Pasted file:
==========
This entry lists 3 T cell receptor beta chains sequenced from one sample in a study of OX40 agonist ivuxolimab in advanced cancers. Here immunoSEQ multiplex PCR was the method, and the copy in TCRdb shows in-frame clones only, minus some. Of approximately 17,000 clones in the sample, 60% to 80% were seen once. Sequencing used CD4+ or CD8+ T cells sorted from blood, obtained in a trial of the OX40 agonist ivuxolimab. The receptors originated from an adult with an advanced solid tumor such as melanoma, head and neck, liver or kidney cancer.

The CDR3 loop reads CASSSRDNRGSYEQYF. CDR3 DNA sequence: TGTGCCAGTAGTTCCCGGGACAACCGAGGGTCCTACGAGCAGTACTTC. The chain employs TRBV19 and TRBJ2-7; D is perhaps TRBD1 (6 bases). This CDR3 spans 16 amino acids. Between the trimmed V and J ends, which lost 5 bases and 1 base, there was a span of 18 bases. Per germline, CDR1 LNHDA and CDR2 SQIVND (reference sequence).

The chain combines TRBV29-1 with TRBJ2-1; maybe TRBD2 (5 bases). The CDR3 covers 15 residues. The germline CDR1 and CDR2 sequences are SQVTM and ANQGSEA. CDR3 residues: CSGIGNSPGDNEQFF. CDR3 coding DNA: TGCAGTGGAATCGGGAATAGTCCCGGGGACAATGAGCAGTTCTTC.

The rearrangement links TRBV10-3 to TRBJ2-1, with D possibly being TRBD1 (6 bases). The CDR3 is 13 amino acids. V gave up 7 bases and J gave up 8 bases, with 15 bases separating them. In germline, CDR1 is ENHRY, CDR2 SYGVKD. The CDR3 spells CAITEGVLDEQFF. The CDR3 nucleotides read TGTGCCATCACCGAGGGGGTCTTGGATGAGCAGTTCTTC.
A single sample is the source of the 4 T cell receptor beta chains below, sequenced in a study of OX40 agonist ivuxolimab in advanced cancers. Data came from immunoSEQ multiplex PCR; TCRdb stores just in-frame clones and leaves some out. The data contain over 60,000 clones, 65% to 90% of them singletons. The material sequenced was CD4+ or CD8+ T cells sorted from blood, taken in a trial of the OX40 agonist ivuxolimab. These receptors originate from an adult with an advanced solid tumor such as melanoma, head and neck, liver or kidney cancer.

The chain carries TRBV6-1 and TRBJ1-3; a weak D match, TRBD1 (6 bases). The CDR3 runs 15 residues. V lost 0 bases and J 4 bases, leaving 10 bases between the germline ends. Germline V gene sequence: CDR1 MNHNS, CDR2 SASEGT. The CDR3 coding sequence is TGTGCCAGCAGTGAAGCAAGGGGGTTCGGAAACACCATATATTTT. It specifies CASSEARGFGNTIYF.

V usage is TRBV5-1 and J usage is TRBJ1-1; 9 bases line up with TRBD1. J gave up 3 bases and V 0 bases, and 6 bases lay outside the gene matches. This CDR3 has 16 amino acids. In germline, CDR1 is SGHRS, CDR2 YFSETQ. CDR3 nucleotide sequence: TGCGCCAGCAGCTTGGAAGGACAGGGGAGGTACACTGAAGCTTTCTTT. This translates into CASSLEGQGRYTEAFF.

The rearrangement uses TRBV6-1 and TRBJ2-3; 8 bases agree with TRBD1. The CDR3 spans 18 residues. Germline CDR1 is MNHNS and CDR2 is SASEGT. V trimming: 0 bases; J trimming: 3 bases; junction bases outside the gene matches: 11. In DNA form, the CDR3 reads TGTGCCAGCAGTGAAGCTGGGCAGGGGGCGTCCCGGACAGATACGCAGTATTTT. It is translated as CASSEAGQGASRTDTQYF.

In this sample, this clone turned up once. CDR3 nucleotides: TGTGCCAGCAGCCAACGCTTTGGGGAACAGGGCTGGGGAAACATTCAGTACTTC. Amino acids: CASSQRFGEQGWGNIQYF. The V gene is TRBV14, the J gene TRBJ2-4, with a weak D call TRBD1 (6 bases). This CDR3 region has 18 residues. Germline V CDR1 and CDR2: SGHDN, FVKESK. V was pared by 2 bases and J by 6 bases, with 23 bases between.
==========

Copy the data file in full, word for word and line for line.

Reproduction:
This entry lists 3 T cell receptor beta chains sequenced from one sample in a study of OX40 agonist ivuxolimab in advanced cancers. Here immunoSEQ multiplex PCR was the method, and the copy in TCRdb shows in-frame clones only, minus some. Of approximately 17,000 clones in the sample, 60% to 80% were seen once. Sequencing used CD4+ or CD8+ T cells sorted from blood, obtained in a trial of the OX40 agonist ivuxolimab. The receptors originated from an adult with an advanced solid tumor such as melanoma, head and neck, liver or kidney cancer.

The CDR3 loop reads CASSSRDNRGSYEQYF. CDR3 DNA sequence: TGTGCCAGTAGTTCCCGGGACAACCGAGGGTCCTACGAGCAGTACTTC. The chain employs TRBV19 and TRBJ2-7; D is perhaps TRBD1 (6 bases). This CDR3 spans 16 amino acids. Between the trimmed V and J ends, which lost 5 bases and 1 base, there was a span of 18 bases. Per germline, CDR1 LNHDA and CDR2 SQIVND (reference sequence).

The chain combines TRBV29-1 with TRBJ2-1; maybe TRBD2 (5 bases). The CDR3 covers 15 residues. The germline CDR1 and CDR2 sequences are SQVTM and ANQGSEA. CDR3 residues: CSGIGNSPGDNEQFF. CDR3 coding DNA: TGCAGTGGAATCGGGAATAGTCCCGGGGACAATGAGCAGTTCTTC.

The rearrangement links TRBV10-3 to TRBJ2-1, with D possibly being TRBD1 (6 bases). The CDR3 is 13 amino acids. V gave up 7 bases and J gave up 8 bases, with 15 bases separating them. In germline, CDR1 is ENHRY, CDR2 SYGVKD. The CDR3 spells CAITEGVLDEQFF. The CDR3 nucleotides read TGTGCCATCACCGAGGGGGTCTTGGATGAGCAGTTCTTC.
A single sample is the source of the 4 T cell receptor beta chains below, sequenced in a study of OX40 agonist ivuxolimab in advanced cancers. Data came from immunoSEQ multiplex PCR; TCRdb stores just in-frame clones and leaves some out. The data contain over 60,000 clones, 65% to 90% of them singletons. The material sequenced was CD4+ or CD8+ T cells sorted from blood, taken in a trial of the OX40 agonist ivuxolimab. These receptors originate from an adult with an advanced solid tumor such as melanoma, head and neck, liver or kidney cancer.

The chain carries TRBV6-1 and TRBJ1-3; a weak D match, TRBD1 (6 bases). The CDR3 runs 15 residues. V lost 0 bases and J 4 bases, leaving 10 bases between the germline ends. Germline V gene sequence: CDR1 MNHNS, CDR2 SASEGT. The CDR3 coding sequence is TGTGCCAGCAGTGAAGCAAGGGGGTTCGGAAACACCATATATTTT. It specifies CASSEARGFGNTIYF.

V usage is TRBV5-1 and J usage is TRBJ1-1; 9 bases line up with TRBD1. J gave up 3 bases and V 0 bases, and 6 bases lay outside the gene matches. This CDR3 has 16 amino acids. In germline, CDR1 is SGHRS, CDR2 YFSETQ. CDR3 nucleotide sequence: TGCGCCAGCAGCTTGGAAGGACAGGGGAGGTACACTGAAGCTTTCTTT. This translates into CASSLEGQGRYTEAFF.

The rearrangement uses TRBV6-1 and TRBJ2-3; 8 bases agree with TRBD1. The CDR3 spans 18 residues. Germline CDR1 is MNHNS and CDR2 is SASEGT. V trimming: 0 bases; J trimming: 3 bases; junction bases outside the gene matches: 11. In DNA form, the CDR3 reads TGTGCCAGCAGTGAAGCTGGGCAGGGGGCGTCCCGGACAGATACGCAGTATTTT. It is translated as CASSEAGQGASRTDTQYF.

In this sample, this clone turned up once. CDR3 nucleotides: TGTGCCAGCAGCCAACGCTTTGGGGAACAGGGCTGGGGAAACATTCAGTACTTC. Amino acids: CASSQRFGEQGWGNIQYF. The V gene is TRBV14, the J gene TRBJ2-4, with a weak D call TRBD1 (6 bases). This CDR3 region has 18 residues. Germline V CDR1 and CDR2: SGHDN, FVKESK. V was pared by 2 bases and J by 6 bases, with 23 bases between.